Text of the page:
Men like to be alone sometimes, women need listening to. Men drink milk from the bottle, women love to shop. "Men Are From Mars, Women Are From Venus" and author/seminar hustler John Gray are from some black hole of gravity-sucking banality.
Men like to be alone sometimes, women need listening to. Men drink milk from the bottle, women love to shop. “Men Are From Mars, Women Are From Venus” and author/seminar hustler John Gray are from some black hole of gravity-sucking banality. Bringing his relentlessly chirpy self-help infomercial to a one-week stand at Broad-way’s Gershwin Theater, Gray — Dr. Gray, we’re told repeatedly — couldn’t have chosen a less appropriate venue for his feel-good shtick, or a place better suited to showcasing the insipid nature of his universe. The good doctor would be well-advised to book a conference room at the local Marriott next time around.
It’s not that Gray, a marriage counselor for 25 years, isn’t amiable enough. In fact, he couldn’t be more amiable if he were hawking ab-busters on the upper reaches of your cable dial, but four years on the New York Times best-sellers list, gazillions of book sales and a $55 top ticket price must carry some responsibility to come up with at least one original insight. At the outset of his show, Gray says, “Take some time to breathe in some new aware-ness,” but beyond the Mars/Venus metaphor that’s made him a rich man Gray offers nothing that hasn’t been put to better use in untold numbers of stand-up comedy routines. If this is what it takes to get a Ph.D., every hack at the local Giggle Factory should get Dr. billing.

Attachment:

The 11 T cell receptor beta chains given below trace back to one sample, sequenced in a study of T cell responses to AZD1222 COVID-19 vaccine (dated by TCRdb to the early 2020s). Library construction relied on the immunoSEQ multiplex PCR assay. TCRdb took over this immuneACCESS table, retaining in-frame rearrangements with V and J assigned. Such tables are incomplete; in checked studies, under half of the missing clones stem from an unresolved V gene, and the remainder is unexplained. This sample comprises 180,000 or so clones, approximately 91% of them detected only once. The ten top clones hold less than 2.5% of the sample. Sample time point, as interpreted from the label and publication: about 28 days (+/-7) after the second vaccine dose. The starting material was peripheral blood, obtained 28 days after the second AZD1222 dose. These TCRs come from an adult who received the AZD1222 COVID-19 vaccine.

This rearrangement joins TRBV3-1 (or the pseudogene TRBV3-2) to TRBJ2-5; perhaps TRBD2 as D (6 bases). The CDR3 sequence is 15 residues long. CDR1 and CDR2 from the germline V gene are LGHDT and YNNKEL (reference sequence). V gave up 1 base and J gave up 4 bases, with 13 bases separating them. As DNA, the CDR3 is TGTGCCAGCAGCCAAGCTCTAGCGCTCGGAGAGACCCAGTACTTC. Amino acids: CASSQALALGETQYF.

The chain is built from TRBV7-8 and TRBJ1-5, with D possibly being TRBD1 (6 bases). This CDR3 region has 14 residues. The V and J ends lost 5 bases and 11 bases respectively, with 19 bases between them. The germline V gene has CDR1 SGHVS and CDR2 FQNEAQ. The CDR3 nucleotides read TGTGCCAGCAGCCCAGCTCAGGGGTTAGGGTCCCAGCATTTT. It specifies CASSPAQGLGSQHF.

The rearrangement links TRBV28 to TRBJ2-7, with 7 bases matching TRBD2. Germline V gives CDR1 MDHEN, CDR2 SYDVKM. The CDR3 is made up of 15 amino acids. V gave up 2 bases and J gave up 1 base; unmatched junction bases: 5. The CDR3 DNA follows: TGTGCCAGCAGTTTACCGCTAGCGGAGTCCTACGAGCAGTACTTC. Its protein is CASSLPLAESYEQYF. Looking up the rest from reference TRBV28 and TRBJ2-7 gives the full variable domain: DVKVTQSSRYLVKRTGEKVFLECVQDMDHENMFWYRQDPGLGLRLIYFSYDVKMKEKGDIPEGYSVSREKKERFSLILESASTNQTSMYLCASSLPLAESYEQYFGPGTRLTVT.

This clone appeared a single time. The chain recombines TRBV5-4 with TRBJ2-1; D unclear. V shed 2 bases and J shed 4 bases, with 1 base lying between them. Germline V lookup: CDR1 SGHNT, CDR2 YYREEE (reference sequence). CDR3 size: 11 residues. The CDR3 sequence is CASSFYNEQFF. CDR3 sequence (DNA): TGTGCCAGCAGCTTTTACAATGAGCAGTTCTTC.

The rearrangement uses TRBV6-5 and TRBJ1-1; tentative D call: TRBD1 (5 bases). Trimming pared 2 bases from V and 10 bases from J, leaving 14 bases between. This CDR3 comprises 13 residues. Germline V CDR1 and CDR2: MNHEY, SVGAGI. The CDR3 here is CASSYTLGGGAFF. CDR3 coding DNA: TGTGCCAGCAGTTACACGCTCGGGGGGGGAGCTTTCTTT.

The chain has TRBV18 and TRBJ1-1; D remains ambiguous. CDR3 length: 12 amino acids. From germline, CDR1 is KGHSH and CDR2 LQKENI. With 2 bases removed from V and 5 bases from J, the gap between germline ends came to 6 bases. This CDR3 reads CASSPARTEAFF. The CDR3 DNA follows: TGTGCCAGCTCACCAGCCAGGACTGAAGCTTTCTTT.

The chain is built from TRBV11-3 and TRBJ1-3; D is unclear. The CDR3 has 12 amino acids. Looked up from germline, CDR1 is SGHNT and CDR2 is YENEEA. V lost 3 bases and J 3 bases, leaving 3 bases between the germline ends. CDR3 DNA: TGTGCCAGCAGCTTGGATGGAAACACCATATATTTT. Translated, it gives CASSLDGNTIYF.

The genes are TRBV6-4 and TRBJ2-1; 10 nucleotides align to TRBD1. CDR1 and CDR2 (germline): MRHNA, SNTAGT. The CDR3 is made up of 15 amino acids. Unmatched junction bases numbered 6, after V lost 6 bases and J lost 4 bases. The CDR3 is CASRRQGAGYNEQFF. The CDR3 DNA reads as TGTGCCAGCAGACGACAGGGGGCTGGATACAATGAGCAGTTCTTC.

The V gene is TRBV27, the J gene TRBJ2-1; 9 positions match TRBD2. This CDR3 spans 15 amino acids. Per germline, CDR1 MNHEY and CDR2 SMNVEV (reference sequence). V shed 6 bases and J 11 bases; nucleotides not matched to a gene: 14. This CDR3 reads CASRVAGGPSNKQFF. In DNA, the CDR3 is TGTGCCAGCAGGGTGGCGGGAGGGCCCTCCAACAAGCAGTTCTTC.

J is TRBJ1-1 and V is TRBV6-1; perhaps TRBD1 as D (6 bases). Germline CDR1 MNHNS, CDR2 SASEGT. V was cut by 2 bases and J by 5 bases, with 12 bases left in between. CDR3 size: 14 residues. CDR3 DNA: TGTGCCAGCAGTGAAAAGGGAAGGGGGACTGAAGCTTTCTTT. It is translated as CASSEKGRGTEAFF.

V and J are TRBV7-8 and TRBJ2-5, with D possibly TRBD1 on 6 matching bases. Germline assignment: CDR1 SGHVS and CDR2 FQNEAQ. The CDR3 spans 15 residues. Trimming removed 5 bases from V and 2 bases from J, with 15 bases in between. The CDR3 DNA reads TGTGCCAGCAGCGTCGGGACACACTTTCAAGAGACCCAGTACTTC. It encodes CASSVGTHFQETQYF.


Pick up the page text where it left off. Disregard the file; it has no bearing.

Gray’s universe is one of endless bromides and generalities. Women, or Venusians, “come from a place that enor-mously values relationships.” “Venusians love to discover.” “Women use communication as a way of getting in touch with what’s inside.” Men, or Martians, “communicate to solve a problem.” “Martians don’t cope with stress by sharing.” “You can’t kill passion, you can only put it to sleep.”
Aside from some half-hearted attempts at science (hormones play a role in gender differences, he says) Gray em-ploys the Daily Horoscope brand of psycho-babble: Speak in generalities so vague that they’ll apply to the largest number of people. And judging by his fans in attendance (mostly young couples and groups of women nudging one another and mouthing “That’s so true”), the tactic seems to work, for some anyway.
Set (tech credits are unlisted) is in keeping with the TV infomercial ambiance, and the sound system at least was sharp enough to pick up Gray’s non-stop brushing and bumping of his body mike. “What the world needs today is love,” Gray says at the close of his show. What “Mars” needs would fill the skies.